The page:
- Arm II: Patients undergo active surveillance with radical intervention at the time one or more pre-specified criteria (biochemical progression, histologic/grade progression, and/or clinical progression) are met.
Quality of life is assessed by the EPIC-26, RAND SF-12, and State Anxiety Inventory at baseline, periodically during study treatment, and after completion of radical treatment.
After completion of radical treatment, patients are followed every 6 months.
|Canada, British Columbia|
|Clinical Research Unit at Vancouver Coastal|
|Vancouver, British Columbia, Canada, V5Z 1M9|
|Winnipeg, Manitoba, Canada, R3E 0V9|
|Canada, Newfoundland and Labrador|
|Dr. H. Bliss Murphy Cancer Centre|
|St. John's, Newfoundland and Labrador, Canada, AIB 3V6|
|Canada, Nova Scotia|
|QEII Health Sciences Center|
|Halifax, Nova Scotia, Canada, B3H 1V7|
|London Regional Cancer Program|
|London, Ontario, Canada, N6A 4L6|
|Ottawa Health Research Institute - General Division|
|Ottawa, Ontario, Canada, K1H 8L6|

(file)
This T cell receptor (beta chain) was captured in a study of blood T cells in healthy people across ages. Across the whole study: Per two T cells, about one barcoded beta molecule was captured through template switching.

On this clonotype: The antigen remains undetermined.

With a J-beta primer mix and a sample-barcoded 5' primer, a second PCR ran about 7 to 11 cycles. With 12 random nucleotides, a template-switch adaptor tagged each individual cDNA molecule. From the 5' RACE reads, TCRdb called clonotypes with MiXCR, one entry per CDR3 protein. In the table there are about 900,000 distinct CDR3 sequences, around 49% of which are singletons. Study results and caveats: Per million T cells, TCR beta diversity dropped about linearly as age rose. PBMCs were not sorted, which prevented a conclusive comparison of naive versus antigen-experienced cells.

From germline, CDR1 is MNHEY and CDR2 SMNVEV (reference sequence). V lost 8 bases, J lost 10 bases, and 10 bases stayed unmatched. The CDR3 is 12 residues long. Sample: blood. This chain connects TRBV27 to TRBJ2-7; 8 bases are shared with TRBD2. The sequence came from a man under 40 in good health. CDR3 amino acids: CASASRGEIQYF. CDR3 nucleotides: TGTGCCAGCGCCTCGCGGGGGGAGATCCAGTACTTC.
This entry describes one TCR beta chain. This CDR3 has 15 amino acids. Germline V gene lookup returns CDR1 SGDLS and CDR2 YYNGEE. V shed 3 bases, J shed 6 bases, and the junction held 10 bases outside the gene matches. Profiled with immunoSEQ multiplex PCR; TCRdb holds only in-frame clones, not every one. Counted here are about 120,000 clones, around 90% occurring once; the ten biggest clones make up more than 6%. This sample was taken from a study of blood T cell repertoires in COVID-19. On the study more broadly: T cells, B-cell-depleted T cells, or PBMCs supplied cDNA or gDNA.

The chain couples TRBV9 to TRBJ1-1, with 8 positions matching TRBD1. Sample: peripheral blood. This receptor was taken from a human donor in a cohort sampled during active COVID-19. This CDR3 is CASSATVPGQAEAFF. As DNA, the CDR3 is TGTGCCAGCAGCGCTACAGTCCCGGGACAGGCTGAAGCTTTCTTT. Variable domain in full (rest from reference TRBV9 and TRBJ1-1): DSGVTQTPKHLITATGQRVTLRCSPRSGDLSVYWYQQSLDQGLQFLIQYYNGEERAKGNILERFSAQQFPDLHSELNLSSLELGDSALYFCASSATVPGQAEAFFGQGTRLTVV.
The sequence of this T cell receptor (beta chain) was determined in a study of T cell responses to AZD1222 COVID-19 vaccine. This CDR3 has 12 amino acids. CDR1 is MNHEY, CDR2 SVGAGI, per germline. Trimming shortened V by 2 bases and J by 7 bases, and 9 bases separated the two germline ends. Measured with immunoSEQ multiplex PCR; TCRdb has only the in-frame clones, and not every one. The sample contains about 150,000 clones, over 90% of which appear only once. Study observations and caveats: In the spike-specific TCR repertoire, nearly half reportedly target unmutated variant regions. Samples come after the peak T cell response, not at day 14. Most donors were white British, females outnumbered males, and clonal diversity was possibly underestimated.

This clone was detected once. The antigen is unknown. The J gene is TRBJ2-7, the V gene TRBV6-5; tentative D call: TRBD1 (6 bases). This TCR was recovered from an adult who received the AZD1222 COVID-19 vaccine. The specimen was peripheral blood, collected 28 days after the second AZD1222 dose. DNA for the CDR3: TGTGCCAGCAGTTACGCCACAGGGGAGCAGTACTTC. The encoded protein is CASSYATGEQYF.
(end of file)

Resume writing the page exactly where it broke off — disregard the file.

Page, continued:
|Univ. Health Network-Princess Margaret Hospital|
|Toronto, Ontario, Canada, M5G 2M9|
|Odette Cancer Centre|
|Toronto, Ontario, Canada, M4N 3M5|
|McGill University - Dept. Oncology|
|Montreal, Quebec, Canada, H2W 1S6|
|CHUM - Hopital Notre-Dame|
|Montreal, Quebec, Canada, H2L 4M1|
|CHUQ-Pavillon Hotel-Dieu de Quebec|
|Quebec City, Quebec, Canada, G1R 2J6|
|Centre hospitalier universitaire de Sherbrooke|
|Sherbrooke, Quebec, Canada, J1H 5N4|
|Allan Blair Cancer Centre|
|Regina, Saskatchewan, Canada, S4T 7T1|
|Study Chair:||Laurence H. Klotz, MD||Edmond Odette Cancer Centre at Sunnybrook|
|Study Chair:||Adam S. Kibel, MD||Washington University Siteman Cancer Center|
|Study Chair:||Martin G. Sanda, MD||Beth Israel Deaconess Medical Center|
|Study Chair:||Ian M. Thompson, MD||University of Texas Health Science Center at San Antonio|
|Study Chair:||Richard Choo, M.D||Mayo Clinic|
|Study Chair:||Chris Parker, M.D||Royal Marsden Hospital, Sulton, UK|